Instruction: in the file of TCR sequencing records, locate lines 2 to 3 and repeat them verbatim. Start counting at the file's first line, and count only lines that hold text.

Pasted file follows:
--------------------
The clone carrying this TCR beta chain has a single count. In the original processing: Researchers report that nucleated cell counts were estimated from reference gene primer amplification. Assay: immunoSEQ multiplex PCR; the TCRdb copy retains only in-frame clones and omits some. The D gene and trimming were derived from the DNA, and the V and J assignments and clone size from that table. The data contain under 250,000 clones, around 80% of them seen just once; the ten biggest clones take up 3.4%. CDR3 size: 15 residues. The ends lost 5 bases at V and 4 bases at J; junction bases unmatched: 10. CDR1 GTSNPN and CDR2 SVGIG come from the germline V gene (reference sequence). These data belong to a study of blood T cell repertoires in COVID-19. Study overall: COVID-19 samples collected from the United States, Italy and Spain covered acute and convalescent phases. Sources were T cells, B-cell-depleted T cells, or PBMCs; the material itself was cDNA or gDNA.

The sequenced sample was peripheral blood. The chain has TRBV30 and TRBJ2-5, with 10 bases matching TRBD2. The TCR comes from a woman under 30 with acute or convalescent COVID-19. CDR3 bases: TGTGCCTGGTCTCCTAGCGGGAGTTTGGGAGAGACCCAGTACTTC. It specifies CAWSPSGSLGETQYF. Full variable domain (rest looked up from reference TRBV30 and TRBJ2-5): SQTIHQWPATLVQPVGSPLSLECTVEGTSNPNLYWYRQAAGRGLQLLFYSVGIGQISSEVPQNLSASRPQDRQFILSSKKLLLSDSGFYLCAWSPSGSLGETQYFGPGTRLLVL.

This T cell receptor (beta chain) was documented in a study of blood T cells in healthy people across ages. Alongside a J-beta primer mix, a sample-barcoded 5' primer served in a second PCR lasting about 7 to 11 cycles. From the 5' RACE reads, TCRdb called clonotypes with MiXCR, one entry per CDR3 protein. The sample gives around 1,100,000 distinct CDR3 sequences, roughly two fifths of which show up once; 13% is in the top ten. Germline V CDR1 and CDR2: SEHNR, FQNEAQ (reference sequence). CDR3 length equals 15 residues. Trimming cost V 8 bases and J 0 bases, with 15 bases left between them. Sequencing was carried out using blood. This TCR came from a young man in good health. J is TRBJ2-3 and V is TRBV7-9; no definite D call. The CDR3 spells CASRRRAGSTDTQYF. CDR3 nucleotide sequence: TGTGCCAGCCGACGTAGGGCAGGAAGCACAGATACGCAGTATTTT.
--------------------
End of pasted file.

The sequenced sample was peripheral blood. The chain has TRBV30 and TRBJ2-5, with 10 bases matching TRBD2. The TCR comes from a woman under 30 with acute or convalescent COVID-19. CDR3 bases: TGTGCCTGGTCTCCTAGCGGGAGTTTGGGAGAGACCCAGTACTTC. It specifies CAWSPSGSLGETQYF. Full variable domain (rest looked up from reference TRBV30 and TRBJ2-5): SQTIHQWPATLVQPVGSPLSLECTVEGTSNPNLYWYRQAAGRGLQLLFYSVGIGQISSEVPQNLSASRPQDRQFILSSKKLLLSDSGFYLCAWSPSGSLGETQYFGPGTRLLVL.

This T cell receptor (beta chain) was documented in a study of blood T cells in healthy people across ages. Alongside a J-beta primer mix, a sample-barcoded 5' primer served in a second PCR lasting about 7 to 11 cycles. From the 5' RACE reads, TCRdb called clonotypes with MiXCR, one entry per CDR3 protein. The sample gives around 1,100,000 distinct CDR3 sequences, roughly two fifths of which show up once; 13% is in the top ten. Germline V CDR1 and CDR2: SEHNR, FQNEAQ (reference sequence). CDR3 length equals 15 residues. Trimming cost V 8 bases and J 0 bases, with 15 bases left between them. Sequencing was carried out using blood. This TCR came from a young man in good health. J is TRBJ2-3 and V is TRBV7-9; no definite D call. The CDR3 spells CASRRRAGSTDTQYF. CDR3 nucleotide sequence: TGTGCCAGCCGACGTAGGGCAGGAAGCACAGATACGCAGTATTTT.